National Police Commissioner General Khehla Sitole told 3 499 fresh-faced police officers that they should act within the law when combating crime and reminded them to also use the equipment and resources available them.
"Please don't die with your firearms," he pleaded.
As the new recruits take to the streets across the country during the festive season, Police Minister Fikile Mbalula reminded them of what will happen to them if they choose to commit crime instead of fighting against it.
During a passing-out parade in Pretoria on Friday, Mbalula said corruption and dishonesty tarnish the image of the South African Police Service.
"Many men and women in blue have lost their jobs, ended up behind bars and with criminal records because they succumbed to the evils of criminal activity and greed," said Mbalula. Vigorous recruitment drive
He said police had embarked on an extensive and vigorous recruitment drive which has led to 936 women and 2 563 men joining the ranks.
The training process comprises an induction phase of one month before they proceed to one of the SAPS training academies for eight months where they are trained as police officials.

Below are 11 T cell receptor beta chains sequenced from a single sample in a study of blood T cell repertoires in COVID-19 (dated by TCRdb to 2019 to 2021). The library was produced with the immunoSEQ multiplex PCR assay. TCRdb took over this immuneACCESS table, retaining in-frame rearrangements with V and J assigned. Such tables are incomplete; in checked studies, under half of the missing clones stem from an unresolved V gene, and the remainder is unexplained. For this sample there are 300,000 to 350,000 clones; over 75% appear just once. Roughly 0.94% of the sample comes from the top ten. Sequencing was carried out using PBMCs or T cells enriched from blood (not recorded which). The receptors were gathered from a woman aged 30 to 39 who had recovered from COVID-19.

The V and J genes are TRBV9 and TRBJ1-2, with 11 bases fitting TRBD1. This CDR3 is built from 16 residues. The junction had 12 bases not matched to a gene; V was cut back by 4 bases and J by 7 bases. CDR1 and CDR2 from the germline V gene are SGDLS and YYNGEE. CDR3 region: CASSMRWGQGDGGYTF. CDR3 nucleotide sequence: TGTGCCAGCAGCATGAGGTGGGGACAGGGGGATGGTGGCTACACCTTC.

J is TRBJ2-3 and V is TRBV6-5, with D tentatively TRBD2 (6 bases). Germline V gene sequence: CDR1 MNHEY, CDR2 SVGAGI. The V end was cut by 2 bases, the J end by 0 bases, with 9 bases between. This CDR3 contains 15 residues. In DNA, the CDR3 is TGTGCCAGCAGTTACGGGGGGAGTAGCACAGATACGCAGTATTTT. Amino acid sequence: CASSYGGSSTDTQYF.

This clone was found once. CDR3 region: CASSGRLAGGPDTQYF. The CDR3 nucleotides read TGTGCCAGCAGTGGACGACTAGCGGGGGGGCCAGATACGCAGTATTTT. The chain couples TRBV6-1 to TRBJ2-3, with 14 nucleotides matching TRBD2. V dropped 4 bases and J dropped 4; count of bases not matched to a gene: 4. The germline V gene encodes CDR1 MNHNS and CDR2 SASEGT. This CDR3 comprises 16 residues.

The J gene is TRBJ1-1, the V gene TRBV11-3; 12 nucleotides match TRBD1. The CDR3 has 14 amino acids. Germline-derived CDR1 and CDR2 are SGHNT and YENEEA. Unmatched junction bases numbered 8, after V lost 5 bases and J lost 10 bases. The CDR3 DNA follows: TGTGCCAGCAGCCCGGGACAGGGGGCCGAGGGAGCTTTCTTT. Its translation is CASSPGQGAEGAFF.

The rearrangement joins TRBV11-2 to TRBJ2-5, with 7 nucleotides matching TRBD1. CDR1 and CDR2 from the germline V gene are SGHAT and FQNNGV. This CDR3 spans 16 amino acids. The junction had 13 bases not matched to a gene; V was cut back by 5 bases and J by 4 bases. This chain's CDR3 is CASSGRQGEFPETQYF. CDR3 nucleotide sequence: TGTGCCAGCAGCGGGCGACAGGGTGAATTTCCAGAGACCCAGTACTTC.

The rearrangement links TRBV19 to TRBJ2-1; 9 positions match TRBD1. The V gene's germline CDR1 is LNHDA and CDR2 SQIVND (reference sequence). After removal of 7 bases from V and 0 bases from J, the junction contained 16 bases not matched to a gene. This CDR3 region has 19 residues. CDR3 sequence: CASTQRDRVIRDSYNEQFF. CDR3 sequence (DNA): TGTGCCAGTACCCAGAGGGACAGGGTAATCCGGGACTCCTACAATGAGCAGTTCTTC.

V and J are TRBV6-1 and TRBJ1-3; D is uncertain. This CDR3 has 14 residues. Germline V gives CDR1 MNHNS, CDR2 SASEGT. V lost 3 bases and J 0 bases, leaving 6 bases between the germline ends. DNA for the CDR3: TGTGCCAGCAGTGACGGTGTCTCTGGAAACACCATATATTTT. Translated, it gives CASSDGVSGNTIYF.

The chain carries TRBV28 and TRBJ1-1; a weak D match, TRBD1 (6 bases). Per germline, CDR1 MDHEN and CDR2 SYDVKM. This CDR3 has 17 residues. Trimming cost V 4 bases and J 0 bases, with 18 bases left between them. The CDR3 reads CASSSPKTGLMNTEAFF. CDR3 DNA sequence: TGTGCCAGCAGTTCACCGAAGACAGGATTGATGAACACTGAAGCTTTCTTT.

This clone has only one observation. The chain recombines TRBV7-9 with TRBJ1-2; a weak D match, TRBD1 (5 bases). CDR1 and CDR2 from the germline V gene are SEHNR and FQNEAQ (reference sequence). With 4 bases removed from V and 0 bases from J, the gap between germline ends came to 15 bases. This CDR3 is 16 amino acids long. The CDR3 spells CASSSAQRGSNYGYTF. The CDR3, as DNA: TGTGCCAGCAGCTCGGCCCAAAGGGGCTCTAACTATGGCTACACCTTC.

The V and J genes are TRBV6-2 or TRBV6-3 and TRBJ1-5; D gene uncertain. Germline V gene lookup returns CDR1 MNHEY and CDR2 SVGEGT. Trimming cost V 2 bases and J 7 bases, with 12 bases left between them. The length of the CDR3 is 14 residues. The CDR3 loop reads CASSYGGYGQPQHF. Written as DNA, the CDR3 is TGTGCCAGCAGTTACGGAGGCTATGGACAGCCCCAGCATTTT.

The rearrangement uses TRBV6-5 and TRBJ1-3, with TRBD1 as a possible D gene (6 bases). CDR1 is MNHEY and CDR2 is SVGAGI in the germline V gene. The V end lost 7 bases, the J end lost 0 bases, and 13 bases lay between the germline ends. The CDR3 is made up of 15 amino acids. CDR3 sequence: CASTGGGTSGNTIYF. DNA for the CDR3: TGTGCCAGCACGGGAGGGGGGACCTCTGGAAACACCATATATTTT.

Members are then deployed as fully fledged constables.
"These members have successfully completed various learning modules and practical tasks over the past months, which includes a one-month induction phase at a designated police station prior to the eight months [of] basic training."
The officers will now be placed at various police stations across the country where they will start a 12-month probation period.
Mbalula said all graduates had been thoroughly assessed and had worked very hard. He said 3 590 had entered the programme and 3 499 had successfully completed it.
The minister added that the understanding of human rights played an integral part of training and was therefore the golden thread that ran through all the various modules.He said the new police officials understood and appreciated the great responsibility and authority that had been bestowed upon them.
"They have the power to arrest and detain, in other words to take a person's freedom away from them. This is a power never to be taken lightly, nor to be abused."
A calling to be police officers
Sitole reminded the new recruits that their career was what they get paid for, but their calling to be police officers was what they were born for.
"We are very proud of you and we know that you are capable," he said.